If you’re like most of us, it’s easy to put off working in the attic when the weather is hot – but fall is the perfect time to get up in the attic and attend to projects like adding insulation. Adding or replacing insulation can save on your electric bill and keep your home more comfortable.
Perhaps the most important area of a home to properly insulate is the attic floor. Since warm air rises, the attic is where most of the home’s heat is lost (resulting in higher utility bills). But what type of insulation should be used to keep warm and cool air from escaping? There are lots of choices. The types of insulation most likely to be sold in Do it Best stores are loose fill, blanket, batt, or reflective foil. Each of these can be used for a variety of insulation purposes, including attic floors. The main difference is in their installation.
Fiberglass blanket insulation is the most commonly used for do-it-yourself projects because of its easy roll on installation. Batt insulation also rolls-on like blanket insulation, but batt insulation is pre-cut or perforated into shorter lengths. Loose fill insulation is installed by pouring it into place and then spreading it evenly with a board or rake. Loose fill insulation is most often used in walls and between joists on the attic floor. Reflective foil insulation comes in long rolls of various widths. It’s installed easily with glue, reflective tape or a staple gun.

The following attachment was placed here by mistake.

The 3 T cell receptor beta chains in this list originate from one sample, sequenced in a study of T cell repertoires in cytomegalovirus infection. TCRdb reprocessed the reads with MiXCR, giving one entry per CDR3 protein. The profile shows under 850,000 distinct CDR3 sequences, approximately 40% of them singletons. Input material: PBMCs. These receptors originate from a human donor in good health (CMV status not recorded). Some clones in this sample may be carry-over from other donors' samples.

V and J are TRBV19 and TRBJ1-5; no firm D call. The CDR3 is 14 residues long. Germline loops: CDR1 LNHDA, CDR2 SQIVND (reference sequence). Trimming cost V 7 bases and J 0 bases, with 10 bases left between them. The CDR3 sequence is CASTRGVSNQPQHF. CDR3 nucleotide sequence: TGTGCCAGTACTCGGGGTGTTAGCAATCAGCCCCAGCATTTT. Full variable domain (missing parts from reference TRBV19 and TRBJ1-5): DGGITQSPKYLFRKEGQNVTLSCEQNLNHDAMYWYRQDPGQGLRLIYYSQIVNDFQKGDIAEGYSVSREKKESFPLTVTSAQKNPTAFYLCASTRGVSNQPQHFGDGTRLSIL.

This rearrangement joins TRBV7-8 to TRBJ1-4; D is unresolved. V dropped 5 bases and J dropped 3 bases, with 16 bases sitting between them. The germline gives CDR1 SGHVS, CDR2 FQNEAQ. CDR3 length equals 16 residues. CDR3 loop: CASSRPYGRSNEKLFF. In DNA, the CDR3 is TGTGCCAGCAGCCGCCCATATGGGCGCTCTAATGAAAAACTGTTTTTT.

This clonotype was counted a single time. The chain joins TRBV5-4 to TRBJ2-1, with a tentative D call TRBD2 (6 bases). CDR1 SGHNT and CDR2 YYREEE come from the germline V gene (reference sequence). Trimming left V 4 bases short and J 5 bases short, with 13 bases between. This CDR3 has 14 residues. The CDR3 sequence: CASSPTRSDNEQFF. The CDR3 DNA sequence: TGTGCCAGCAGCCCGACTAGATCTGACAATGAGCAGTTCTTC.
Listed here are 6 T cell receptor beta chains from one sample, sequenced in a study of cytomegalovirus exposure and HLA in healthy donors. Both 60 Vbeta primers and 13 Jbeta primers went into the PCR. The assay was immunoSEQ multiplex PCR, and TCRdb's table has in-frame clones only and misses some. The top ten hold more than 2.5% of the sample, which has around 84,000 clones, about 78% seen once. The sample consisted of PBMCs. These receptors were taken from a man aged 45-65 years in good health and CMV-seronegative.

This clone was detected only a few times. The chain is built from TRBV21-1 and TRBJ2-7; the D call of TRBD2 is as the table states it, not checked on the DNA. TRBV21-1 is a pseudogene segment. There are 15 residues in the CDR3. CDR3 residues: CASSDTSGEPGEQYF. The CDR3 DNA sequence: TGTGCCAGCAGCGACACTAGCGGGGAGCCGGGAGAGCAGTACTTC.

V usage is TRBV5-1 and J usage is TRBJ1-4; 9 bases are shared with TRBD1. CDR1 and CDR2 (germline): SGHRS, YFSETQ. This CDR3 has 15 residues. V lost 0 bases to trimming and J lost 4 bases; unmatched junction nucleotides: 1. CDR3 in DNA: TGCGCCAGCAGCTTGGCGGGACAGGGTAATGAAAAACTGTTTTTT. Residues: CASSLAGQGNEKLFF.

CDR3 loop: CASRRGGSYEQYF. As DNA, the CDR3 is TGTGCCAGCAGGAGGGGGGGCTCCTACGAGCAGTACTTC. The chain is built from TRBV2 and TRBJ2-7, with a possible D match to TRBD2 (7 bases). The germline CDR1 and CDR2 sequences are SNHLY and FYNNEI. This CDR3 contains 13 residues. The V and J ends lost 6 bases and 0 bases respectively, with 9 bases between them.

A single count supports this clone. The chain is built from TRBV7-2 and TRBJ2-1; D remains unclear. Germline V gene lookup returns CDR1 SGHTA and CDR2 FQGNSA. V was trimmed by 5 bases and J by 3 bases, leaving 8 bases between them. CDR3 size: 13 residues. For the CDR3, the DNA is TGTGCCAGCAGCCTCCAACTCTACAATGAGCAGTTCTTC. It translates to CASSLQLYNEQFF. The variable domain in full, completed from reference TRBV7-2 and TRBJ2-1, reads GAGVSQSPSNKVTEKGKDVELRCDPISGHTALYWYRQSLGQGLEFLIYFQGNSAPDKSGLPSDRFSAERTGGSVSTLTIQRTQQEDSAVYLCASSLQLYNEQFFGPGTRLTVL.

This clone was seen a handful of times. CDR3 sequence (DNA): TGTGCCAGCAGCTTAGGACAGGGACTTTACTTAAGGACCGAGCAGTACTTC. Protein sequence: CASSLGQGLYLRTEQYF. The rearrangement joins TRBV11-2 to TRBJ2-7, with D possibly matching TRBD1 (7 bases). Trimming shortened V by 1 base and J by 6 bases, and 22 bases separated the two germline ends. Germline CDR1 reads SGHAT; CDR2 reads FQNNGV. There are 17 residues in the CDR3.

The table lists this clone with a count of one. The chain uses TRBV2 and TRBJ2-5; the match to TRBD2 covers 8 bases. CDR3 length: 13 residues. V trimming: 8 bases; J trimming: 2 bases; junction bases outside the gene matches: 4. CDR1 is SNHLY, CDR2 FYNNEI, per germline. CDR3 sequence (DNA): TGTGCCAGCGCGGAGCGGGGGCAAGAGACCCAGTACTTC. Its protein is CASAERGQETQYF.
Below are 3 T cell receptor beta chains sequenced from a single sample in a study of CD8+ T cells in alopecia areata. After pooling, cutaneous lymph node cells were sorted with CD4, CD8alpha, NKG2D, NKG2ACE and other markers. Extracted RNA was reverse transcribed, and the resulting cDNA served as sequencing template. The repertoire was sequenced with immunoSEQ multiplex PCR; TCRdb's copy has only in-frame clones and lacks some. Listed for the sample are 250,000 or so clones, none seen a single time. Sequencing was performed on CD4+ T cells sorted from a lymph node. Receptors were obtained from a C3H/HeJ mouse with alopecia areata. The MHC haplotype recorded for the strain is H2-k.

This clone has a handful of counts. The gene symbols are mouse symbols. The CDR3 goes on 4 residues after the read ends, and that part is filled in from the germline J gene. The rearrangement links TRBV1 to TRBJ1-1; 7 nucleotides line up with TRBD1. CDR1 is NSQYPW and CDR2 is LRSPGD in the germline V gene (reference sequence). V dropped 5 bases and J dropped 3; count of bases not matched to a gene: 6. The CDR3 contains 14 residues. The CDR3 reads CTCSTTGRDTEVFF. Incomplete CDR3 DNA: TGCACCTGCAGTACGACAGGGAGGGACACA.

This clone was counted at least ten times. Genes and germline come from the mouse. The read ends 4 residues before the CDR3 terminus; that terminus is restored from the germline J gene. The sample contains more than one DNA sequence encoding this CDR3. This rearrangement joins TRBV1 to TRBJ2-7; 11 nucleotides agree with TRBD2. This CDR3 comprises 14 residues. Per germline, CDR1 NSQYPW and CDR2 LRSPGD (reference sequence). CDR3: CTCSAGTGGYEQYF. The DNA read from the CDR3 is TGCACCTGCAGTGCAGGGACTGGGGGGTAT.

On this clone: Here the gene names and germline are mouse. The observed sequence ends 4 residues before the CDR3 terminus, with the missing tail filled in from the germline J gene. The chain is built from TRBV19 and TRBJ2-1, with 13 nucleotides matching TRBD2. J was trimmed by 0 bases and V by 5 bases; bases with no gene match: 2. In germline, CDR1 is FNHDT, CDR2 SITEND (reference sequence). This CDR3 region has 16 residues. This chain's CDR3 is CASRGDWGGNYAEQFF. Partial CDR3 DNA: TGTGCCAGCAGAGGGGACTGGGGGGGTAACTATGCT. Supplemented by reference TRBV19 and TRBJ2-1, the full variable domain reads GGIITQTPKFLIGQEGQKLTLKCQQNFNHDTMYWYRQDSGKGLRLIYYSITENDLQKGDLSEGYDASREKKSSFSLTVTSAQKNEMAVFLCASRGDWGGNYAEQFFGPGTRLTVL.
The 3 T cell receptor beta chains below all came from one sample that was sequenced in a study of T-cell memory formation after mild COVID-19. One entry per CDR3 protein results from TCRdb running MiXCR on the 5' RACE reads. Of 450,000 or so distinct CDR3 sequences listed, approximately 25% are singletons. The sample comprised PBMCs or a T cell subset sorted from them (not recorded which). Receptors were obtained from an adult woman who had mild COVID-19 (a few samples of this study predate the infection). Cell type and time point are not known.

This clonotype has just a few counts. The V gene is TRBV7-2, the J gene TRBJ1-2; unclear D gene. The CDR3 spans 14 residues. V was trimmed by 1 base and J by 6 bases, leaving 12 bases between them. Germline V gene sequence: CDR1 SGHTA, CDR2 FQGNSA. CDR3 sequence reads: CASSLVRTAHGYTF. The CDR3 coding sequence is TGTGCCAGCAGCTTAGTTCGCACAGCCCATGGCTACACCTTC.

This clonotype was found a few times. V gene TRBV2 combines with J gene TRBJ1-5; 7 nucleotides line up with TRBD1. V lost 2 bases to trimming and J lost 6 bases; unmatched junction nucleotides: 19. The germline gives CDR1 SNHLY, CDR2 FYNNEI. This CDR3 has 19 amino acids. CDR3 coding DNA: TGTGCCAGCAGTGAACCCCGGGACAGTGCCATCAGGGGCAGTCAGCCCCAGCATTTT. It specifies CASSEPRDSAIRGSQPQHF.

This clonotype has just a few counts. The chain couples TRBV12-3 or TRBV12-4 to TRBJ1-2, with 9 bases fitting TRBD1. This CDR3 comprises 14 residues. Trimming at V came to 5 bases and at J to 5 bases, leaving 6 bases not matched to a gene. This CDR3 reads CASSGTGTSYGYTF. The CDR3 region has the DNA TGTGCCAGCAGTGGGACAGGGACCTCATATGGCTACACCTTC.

Now, no matter which insulation material is used, the important part to remember is that any insulation’s effectiveness is measured in R-values. “R” stands for resistance. The higher the R-value, the greater the insulation’s effectiveness.
An important thing to remember about R-values is that they can be added together. For example, if two R-19 fiberglass blankets are stacked on each other, they will provide R-38 insulation. So, how do you know when you need more insulation? One rule of thumb is that if the attic floor has less than 6 inches of insulation, it’s a good idea to add more.
Looking for more information on insulation? Stop by HANDYMAN HARDWARE today.